There are so many different kinds of plants on this beautiful, generous planet. And if there are lots of plants, that must mean there are lots of plant foods. That’s good news for hungry humans. It’s especially exciting to know there are almost endless amounts of nutrients in plant foods. One of the most beneficial categories of plant nutrients is flavonoids polyphenols.
Flavonoids are a group of differing natural plant chemicals (also referred to as phytonutrients). In fact, you can find phytonutrients in almost all fruits and vegetables — almost. A fun fact about flavonoids is that, like their sister phytonutrients, carotenoids, they’re the reason most fruits and veggies pop with vivid color.
Care to discover even more information about flavonoids? Read on to learn about one of nature’s favorite natural compounds.
What Are Flavonoids?
Now, like many of the different phytonutrients out there in the botanical world, flavonoids are pretty powerful antioxidants. Along with phenolic acids, flavonoids have the potential to fend off free radicals and the oxidative stress they can cause.2,3
The following plant foods make up just a small selection of natural foods filled to the brim with flavonoids: onions, green tea, kale, red wine, Brussels sprouts, lemons, and limes.
But did you know that flavonoids also happen to be the most significant category of phytonutrients? It’s true — there are over 6,000 different kinds of flavonoids.4
The Flavonoid Family
Believe it or not, the use of polyphenols like flavonoids, lignans, and aglycones have been utilized by practitioners of Eastern medicinal techniques for centuries as a natural way to help support the health of your skin, mind, and blood pressure.5
The flavonoid family includes such members as anthocyanidins, flavonols, flavanones, and isoflavones. (Sounds like a band from the 1950s or 60s, right? “And now, with your favorite tunes about health and nutrition, The Isoflavones.”)
Each flavonoid group has its strengths, potential for health benefits, and bioavailability in different foods. In fact, the glycosylation of flavonoids can actually increase their water solubility (which also increases their bioavailability).6
If you’re interested in finding out more about the different types of polyphenols, here’s a quick and easy breakdown of the most common flavonoids:
- Flavonols — This is one of the most widely distributed categories of flavonoids. Famous flavonols include quercetin and azaleatin. These flavonoids occur in leeks, kale, broccoli, onions, green tea, and berries.
- Flavones — Flavones are linked to several different types of antioxidant benefits and can be found in celery, parsley, and lots of different herbs.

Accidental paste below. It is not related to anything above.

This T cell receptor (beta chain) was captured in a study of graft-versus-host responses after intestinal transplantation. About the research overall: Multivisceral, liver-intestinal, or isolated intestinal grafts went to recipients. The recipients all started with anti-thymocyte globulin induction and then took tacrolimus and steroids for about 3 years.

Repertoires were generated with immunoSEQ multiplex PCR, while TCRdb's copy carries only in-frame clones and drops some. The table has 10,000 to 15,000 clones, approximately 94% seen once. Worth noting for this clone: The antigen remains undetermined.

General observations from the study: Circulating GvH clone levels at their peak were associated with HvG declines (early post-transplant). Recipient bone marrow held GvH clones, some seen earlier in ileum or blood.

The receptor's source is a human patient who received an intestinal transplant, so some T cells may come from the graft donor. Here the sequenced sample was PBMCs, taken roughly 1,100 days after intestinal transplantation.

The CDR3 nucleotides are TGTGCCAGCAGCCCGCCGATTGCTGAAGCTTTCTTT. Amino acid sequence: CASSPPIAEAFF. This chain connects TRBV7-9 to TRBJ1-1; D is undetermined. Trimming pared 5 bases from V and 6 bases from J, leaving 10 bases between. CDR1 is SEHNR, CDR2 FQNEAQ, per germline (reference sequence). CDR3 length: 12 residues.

- Isoflavones — You’ll find the polyphenols genistein and glycitein in this flavonoid subgroup. Isoflavones are also known as phytoestrogens which means that their natural chemicals act similarly to the hormone estrogen.
- Flavanones — This group of flavonoids exists in abundance in citrus fruits like lemons and lines. Flavanones include hesperetin and hesperidin and are often associated with the potential to support heart health and relaxation.
- Anthocyanidins — If you want to load up on this flavonoid, try increasing your intake of blueberries (when in-season) or add a glass of adult grape juice (aka red wine) to your nightly meal (Remember no more than 6oz, and if you don’t drink, don’t start). Anthocyanidins have been known to help support your heart health and maybe even assist in the effort to lose weight.7,8,9
What May Be Some Of The Best Foods To Fight Aging?
Of course, many people are interested in foods and supplements that can help fight the process of aging and keep them living healthier lives for a larger number of years.
One of the best rules of thumb when it comes to consuming flavonoids is to eat the plant food raw and while it’s still fresh. Or, try to freeze it if you’re not going to get to it sometime soon. That’s because cooking (or improperly storing) certain foods may change their flavonoid content.
Take onions, for instance. If you store an onion at room temperature, it can lose a significant portion of flavonoids in under 14 days. If you glance at your fresh fruits and veggies and they seem to lose their brightness, chances are your food is also losing its flavonoids.
Flavonoid-rich foods are essentially superfoods. While green tea, in-season fruit, vegetables, Gundry-approved nuts, and red wine are high in flavonoids, there are other foods you may not realize are also high in their flavonoid content. They include but are not limited to the following:
- Citrus fruits
- Macadamia nuts
- Dandelion greens
- Mesclun greens
- Mustard greens
Types Of Polyphenols
At the end of the day, there are many different kinds of polyphenols, but flavonoids go a long way when it comes to supporting your health. There’s no reason why you shouldn’t be able to easily and affordably up your flavonoid game.
In fact, increasing your flavonoid intake might be just the excuse you’re looking for to add a 1-ounce chunk of 72% (or greater) dark chocolate to your daily menu.11
While a well-balanced diet means including things like essential fatty acids and dietary fiber, don’t forget to also include foods chock full of good-for-you polyphenols like flavonoids. Here’s one final way to try to get your flavonoids.
Consider making your own salad for dinner tonight. But instead of tossing together your old standbys of just lettuce and dressing, load it up with flavonoid-rich ingredients. Toss in some grilled onions, add a little more flavor with cilantro, and dress your salad with olive oil and a lemon squeeze. You can even sprinkle a few roasted pistachios on top. Not only will your meal be bursting with flavonoids, but it’ll also be just delicious.